Our refusal to imagine things getting worse does not mean things can’t get worse — Jeff SiegelFascism is coming to America. It won’t be as easily identifiable as Hitler’s or Mussolini’s version, nor will there be designated killing centers, but it will be fascism with an American twist. Fascism is not new in America, but it was always localized. It existed in particular regions, particular states, and particular counties, over the course of our history. This sounds outrageous, but it shouldn’t be. If fascism is characterized by anti-intellectualism, glorification of death, simplified explanations of the past to justify immoral actions in the present, and separation of people into ‘us’ and ’them,’ then we’ve certainly lived through elements of fascism. With Trump, whose presidency has awoken the previously dormant elements of hate, we’re seeing the growth, on a national level, of a more comprehensive form of fascism. In the examples below, I make reference to the Nazi era. This is not because it is a direct analogy, but because it had fascistic elements and, because of my readings, it is a time period I’m most familiar with. Dissolution of DACA: In Nazified Europe, the Jews became vulnerable to expulsion and, eventually genocide, because of their loss of legal status. Without a government to protect them, they were vulnerable to anyone and anything. Currently, at least one million people in the United States have lost, or will lose, the protection of the government. That includes 800,000 DREAMERs, 200,000 El Salvadorans, and 50,000 Haitians. Identification and Deportation: Over time, the Nazis perfected techniques for identifying those who were declared to be enemies and undersirables. They did not do this alone. In numerous cases, it required the help of the local citizenry in Poland, Lithuania, Hungary, and so on, to point out who was the enemy. Currently, Immigration and Customs Enforcement (ICE) is testing and perfecting various techniques of identification, abduction, and deportation that can be used against the selected “enemy.” It already has transit and deportation camps. Though it claims to only deport the worst of the worst, there have been too many stories about doctors, teachers, students, businessmen, and other productive members of society being deported, even though many have been in this country for decades. Ideology and the State: Nazi ideology had been in existence for well over a decade before Hitler took power in January 1933. Yet it did not become the dominant ideology until it was married to the power of the state. Currently we are seeing the convergence of neo-Nazi and white nationalist ideology, with our police force. Some white nationalists have infiltrated a number of police forces around the country. They are now police officers themselves. The effect of infiltration, or at least sympathy to white supremacist causes, was evident during Charlottesville where the police force seemed to remain on the sidelines as white supremacists became violent. A recent court case in California shows a disturbing instance of the police working with and shielding neo-Nazis, as they looked for anti-fascists. In addition, we’ve heard neo-Nazi and white supremacist ideology come out of the mouths of Republican politicians and Republican candidates for office. In an ironic twist, white supremacist ideology comes out of the mouths of Orthodox Jews, minus the anti-Semitism. Just listen to Ben Shapiro. Metaphor: Human beings understand the world through metaphor, and act in accord with those metaphors. They do not kill human beings. Killing requires stripping human beings of their humanity, making it easier for us to kill them. For the Nazis, the Jews were vermin, quite literally, and in need of extermination. What do words, metaphors, tell us about the mindset of those who use particular metaphors? What types of discussions were taking place in the White House when Sean Spicer said that Hitler did not gas his own people, as if German Jews were not, somehow, German? What does it tell us when the moral leader of the country sees wife beaters and neo-Nazis as good people? Before anyone is killed they must be classified into a category that justifies it. No one kills human beings. But people do kill gooks, kikes, niggers, and so on. Morality: Robert Jay Lifton’s, The Nazi Doctors, showed how healing was redefined, making it possible for doctors to believe that euthanizing “undesirables” was a way of healing society. Killing becomes healing. There’s a strange echo of this with the idea of arming teachers. Those who are to love and protect children are also expected to be able to quickly pick out the bad children, the ones with the rifle, and kill them. This seems straightforward, but we’re asking teachers, like the Nazis asked the doctors, to differentiate human beings into those to be saved and those to be killed for the purpose of saving others. What is a teacher to do if there is a threat, not by a rifle, but a child who picks up a chair? Or a child who is physically stronger than the teacher? Coordination: The Nazis had a process that is translated as “coordination,” though it goes much beyond that. It is the alignment of all aspects of society — from the largest political and religious organizations, to social and recreational groups, to individual behavior and thought — with Nazi ideology. We see the early rumblings of this sort of coordination. Some religious leaders see Trump as god or, at the least, chosen by God. We see a growing intolerance of opinions that are critical of Trump. We see simple signs of independence or protest, such as taking a knee, or not clapping when Trump speaks, as a slap in the face to the administration, as an affront to the country, as constituting treason. We see people being fired all of the time because they do not conform to Trump’s vision.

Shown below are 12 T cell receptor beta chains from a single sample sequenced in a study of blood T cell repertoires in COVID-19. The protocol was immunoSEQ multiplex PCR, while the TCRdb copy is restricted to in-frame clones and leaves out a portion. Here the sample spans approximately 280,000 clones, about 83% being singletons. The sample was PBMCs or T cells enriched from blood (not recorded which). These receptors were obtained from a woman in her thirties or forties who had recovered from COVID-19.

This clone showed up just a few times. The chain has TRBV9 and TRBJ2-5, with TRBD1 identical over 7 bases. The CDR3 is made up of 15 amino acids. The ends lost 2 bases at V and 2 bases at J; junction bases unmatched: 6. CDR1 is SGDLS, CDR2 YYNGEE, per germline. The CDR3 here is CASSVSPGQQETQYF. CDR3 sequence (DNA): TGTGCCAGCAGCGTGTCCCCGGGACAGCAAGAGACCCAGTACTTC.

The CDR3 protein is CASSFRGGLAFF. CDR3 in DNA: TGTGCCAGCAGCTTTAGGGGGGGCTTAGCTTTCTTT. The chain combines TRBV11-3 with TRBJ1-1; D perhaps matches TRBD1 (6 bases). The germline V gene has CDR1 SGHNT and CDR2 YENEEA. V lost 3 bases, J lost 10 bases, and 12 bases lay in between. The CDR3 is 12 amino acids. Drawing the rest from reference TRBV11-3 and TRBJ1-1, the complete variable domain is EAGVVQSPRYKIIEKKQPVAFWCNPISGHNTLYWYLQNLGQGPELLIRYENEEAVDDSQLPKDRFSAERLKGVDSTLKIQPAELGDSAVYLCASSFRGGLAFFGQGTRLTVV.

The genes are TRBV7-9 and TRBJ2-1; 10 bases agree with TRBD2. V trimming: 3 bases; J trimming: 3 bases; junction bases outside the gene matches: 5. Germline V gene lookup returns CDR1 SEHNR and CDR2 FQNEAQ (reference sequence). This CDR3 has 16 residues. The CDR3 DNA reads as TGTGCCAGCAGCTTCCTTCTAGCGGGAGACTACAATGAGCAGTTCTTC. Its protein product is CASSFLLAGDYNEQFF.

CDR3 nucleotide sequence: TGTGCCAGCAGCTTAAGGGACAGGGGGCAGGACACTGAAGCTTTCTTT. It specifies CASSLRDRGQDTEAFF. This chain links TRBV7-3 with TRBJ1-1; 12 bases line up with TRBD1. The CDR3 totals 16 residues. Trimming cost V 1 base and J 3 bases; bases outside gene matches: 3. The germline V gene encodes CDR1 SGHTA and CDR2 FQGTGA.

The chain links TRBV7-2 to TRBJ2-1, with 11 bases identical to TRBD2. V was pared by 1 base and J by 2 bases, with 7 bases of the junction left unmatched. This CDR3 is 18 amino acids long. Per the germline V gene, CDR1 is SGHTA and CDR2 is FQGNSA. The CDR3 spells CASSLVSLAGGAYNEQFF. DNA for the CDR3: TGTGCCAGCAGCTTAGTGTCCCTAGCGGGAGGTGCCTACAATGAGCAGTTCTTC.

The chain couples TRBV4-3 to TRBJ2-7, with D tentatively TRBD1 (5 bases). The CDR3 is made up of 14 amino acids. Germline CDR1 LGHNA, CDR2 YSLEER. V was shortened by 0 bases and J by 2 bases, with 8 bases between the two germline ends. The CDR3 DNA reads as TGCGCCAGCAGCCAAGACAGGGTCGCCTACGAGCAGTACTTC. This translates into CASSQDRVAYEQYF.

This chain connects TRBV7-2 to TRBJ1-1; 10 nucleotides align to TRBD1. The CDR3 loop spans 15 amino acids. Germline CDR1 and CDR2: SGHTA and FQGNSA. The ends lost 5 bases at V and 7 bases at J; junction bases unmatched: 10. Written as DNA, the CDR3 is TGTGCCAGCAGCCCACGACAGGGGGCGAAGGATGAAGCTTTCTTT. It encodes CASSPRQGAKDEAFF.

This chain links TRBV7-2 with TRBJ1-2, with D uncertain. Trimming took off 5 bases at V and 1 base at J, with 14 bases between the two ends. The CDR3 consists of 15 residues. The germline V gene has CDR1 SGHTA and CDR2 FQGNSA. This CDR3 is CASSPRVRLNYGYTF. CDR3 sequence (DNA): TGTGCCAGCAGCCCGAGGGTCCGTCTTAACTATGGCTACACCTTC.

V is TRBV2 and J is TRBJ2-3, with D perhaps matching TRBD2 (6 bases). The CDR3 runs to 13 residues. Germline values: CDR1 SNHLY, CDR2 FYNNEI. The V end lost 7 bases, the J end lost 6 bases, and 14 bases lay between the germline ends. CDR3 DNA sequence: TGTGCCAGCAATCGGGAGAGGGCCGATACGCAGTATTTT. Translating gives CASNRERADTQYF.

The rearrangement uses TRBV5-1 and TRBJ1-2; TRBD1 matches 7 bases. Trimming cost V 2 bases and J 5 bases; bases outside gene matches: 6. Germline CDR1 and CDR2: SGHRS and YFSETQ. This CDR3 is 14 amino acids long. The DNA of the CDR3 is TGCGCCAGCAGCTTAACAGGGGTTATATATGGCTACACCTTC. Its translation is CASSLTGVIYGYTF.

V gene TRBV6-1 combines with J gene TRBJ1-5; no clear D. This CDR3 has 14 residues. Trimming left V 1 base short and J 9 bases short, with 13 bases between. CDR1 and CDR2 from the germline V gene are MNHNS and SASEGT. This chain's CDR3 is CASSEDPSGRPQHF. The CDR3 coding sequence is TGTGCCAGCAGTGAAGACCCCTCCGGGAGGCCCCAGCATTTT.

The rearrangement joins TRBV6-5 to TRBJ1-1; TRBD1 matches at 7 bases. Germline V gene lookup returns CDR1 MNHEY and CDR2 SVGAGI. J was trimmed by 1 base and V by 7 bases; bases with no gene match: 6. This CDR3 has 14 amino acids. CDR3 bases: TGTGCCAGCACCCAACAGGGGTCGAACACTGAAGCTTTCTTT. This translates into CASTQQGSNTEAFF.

The danger with Trump is that, like Hitler, he is beginning to believe his own rhetoric. He believes he is the cause of anything good that happens, and that bad things are always caused by others. He believes he was instrumental in pushing through the Republican tax plan. Now he wants a success on a larger scale. If he succeeds with North Korea, or Syria, however his warped mind may define success, the drug addict will need another fix. He will push for more changes in the country and in the world, for more wins. Yet this only scratches the surface. We see the vindictiveness and grand scale thievery of the Trump Crime Syndicate. Every day is more and more madness, yet we engage in magical thinking. We console ourselves with the coming “blue wave,” that all of this will miraculously be reversed in November 2018. We even believe we’ll have elections in November 2018. There is nothing that Trump has done, nothing the Republican Party — his political brownshirts — has done, to lead us to believe that civility, tradition, law, honor, and integrity, will make a reappearance. Everything is crumbling around us and it seems that few Americans understand the danger to our entire way of life. We remain passive, putting our faith in hope and hashtags and a far-off election. If history will not be kind to the Trump Crime Syndicate and the Republican traitors, neither will it be kind to the millions who watched it fall apart, who waited for a miracle that deep down they knew could never occur simply by pulling a lever in a voting booth. If ever there was a time to get out into the streets, to knock on doors and engage in discussions with neighbors, to read voraciously the writings of thinkers, philosophers, economists, and our own history in all its glory and all its ugliness, to become politically active in any way possible, this is it.